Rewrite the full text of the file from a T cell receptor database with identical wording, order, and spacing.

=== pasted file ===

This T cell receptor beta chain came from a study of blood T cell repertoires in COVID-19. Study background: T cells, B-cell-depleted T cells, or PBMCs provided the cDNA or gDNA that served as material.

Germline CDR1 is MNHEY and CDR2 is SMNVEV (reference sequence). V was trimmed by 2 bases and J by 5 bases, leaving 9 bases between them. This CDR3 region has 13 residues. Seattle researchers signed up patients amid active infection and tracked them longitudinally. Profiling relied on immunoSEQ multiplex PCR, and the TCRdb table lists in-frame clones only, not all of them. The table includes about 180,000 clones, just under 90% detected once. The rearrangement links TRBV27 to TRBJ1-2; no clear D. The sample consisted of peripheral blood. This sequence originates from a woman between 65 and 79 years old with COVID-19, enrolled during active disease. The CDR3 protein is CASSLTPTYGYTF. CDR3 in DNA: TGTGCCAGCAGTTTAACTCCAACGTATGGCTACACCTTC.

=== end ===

This T cell receptor beta chain came from a study of blood T cell repertoires in COVID-19. Study background: T cells, B-cell-depleted T cells, or PBMCs provided the cDNA or gDNA that served as material.

Germline CDR1 is MNHEY and CDR2 is SMNVEV (reference sequence). V was trimmed by 2 bases and J by 5 bases, leaving 9 bases between them. This CDR3 region has 13 residues. Seattle researchers signed up patients amid active infection and tracked them longitudinally. Profiling relied on immunoSEQ multiplex PCR, and the TCRdb table lists in-frame clones only, not all of them. The table includes about 180,000 clones, just under 90% detected once. The rearrangement links TRBV27 to TRBJ1-2; no clear D. The sample consisted of peripheral blood. This sequence originates from a woman between 65 and 79 years old with COVID-19, enrolled during active disease. The CDR3 protein is CASSLTPTYGYTF. CDR3 in DNA: TGTGCCAGCAGTTTAACTCCAACGTATGGCTACACCTTC.